Archive for January 22nd, 2010


Maneuvering through traffic

For a two-way street, Hongkou market is a smorgasbord of traffic. It is impossible to stand still in any part of the street without a car, bicycle or people bumping into you. Always look left and right before taking that next step.

You could be idly having a conversation with a friend on the street, and suddenly a big van would be beeping its way into the crowd, its side mirrors brushing against the back of your head.

The roast sweet potato seller would have to maneuver his entire operation to make way, losing bits of wood used to fire up his portable oven. He inevitably interrupts a father and son on a scooter coming in his direction, who then repeatedly blares his horn in the midst of a crowd to signal his presence.

Yet nobody was unfazed or angry for this was how one would move through a market. It was like a domino effect of human and vehicular contact, which would shift in the opposite direction in a few moments.

The noise, people and blur of activity blend into a symphony if you stand there along enough, that is if it was even possible.

December 2009


Her home. A long history.

She left most affairs to her son whom she lived with. She slept on the first floor which was neat and well kept while he slept in the attic that had a single bed and an alarming amount of junk. Next to the son’s bed was a giant biscuit box which served as an ashtray.

Her bedroom was the main room of the house where I imagined people gathered when visiting. It was warm and welcoming. [Another view here.]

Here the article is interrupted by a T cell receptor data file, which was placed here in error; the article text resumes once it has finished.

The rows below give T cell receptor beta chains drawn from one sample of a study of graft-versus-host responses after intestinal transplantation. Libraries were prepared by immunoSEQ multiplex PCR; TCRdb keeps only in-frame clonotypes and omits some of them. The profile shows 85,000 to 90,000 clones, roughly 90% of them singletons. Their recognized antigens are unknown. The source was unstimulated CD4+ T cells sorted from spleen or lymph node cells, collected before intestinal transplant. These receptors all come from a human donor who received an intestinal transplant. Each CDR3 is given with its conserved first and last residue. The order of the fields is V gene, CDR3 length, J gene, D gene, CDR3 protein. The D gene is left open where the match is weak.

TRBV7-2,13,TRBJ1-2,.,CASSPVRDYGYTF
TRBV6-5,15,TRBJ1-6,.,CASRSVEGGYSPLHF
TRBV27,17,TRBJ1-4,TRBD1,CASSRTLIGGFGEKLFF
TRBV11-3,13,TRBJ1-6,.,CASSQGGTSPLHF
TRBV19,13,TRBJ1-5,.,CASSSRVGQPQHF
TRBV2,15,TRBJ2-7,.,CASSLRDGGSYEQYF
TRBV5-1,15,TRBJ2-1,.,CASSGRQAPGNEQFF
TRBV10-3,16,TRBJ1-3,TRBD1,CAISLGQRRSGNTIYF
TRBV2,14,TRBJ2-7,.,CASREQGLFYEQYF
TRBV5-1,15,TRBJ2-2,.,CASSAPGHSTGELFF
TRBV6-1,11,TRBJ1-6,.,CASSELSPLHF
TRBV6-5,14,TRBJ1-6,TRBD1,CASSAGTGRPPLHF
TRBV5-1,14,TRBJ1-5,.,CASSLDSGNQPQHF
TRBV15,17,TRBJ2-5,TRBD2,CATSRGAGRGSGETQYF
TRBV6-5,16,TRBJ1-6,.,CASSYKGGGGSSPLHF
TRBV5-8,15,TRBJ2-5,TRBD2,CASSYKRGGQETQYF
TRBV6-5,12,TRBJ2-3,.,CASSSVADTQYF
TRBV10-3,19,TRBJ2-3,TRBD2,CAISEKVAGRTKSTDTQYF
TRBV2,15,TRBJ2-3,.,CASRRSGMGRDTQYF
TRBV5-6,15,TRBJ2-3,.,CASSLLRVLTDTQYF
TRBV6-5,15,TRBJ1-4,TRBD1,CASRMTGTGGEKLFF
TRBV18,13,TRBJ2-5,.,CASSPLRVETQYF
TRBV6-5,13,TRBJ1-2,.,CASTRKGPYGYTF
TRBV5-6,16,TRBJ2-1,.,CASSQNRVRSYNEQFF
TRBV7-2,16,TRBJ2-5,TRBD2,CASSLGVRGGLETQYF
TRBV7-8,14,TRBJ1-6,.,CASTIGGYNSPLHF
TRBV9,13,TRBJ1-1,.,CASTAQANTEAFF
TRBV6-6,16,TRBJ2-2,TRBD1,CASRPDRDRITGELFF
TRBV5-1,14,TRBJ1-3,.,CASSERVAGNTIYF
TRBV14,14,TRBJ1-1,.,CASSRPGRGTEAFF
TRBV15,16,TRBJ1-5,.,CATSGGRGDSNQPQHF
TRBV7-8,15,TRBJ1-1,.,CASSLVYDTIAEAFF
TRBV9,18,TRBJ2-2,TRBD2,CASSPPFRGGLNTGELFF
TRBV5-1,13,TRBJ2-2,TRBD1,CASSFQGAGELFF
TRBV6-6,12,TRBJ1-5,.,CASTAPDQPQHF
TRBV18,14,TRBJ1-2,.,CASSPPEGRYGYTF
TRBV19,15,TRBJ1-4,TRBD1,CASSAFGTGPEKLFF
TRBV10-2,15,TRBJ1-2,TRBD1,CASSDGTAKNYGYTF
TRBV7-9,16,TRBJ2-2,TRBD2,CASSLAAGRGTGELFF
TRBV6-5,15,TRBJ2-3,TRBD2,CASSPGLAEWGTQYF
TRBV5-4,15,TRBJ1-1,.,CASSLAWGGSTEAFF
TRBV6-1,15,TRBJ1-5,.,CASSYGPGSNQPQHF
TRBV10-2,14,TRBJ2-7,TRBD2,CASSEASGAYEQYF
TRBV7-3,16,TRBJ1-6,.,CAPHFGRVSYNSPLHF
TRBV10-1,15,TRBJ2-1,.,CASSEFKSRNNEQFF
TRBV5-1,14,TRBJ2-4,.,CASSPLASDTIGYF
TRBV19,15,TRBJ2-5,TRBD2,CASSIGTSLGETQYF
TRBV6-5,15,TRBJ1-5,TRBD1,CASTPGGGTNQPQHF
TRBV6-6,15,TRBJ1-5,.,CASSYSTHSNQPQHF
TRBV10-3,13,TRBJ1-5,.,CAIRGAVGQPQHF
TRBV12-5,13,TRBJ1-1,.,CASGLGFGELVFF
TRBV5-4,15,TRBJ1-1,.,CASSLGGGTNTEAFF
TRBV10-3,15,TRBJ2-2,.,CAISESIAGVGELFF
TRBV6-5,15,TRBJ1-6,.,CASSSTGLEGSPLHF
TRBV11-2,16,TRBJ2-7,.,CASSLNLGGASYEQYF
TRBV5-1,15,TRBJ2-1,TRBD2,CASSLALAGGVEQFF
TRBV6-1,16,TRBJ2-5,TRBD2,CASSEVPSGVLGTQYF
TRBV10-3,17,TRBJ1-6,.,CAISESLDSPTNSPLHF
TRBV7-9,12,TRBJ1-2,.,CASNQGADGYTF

Like many enduring “nail houses”, mother and son wanted to ensure they got every penny they deserved from the government for relocating. The son was well-tuned to the exact value of his house.  His mind raced  like a human calculator as he broke down the intricacies of longtang real estate. Don’t you be calling them victims. They know their rights and the value of their property.

They were destined for Baoshan in northern Shanghai, an industrial town known as home to the state conglomerate Bao Steel. It seemed many newly relocated residents from the metropolis have moved out there.

I asked the elder lady if she was sad to move. She smiled and said thoughtfully, “Such is life. Why be sad? I hear at our new house, we get our own bathroom and there are nice facilities.”

She then pursed her lips and concluded, “Besides, we’re surrounded by rubble. Winter is coming. It’s cold without the neighboring houses.”

November 2009

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January 2010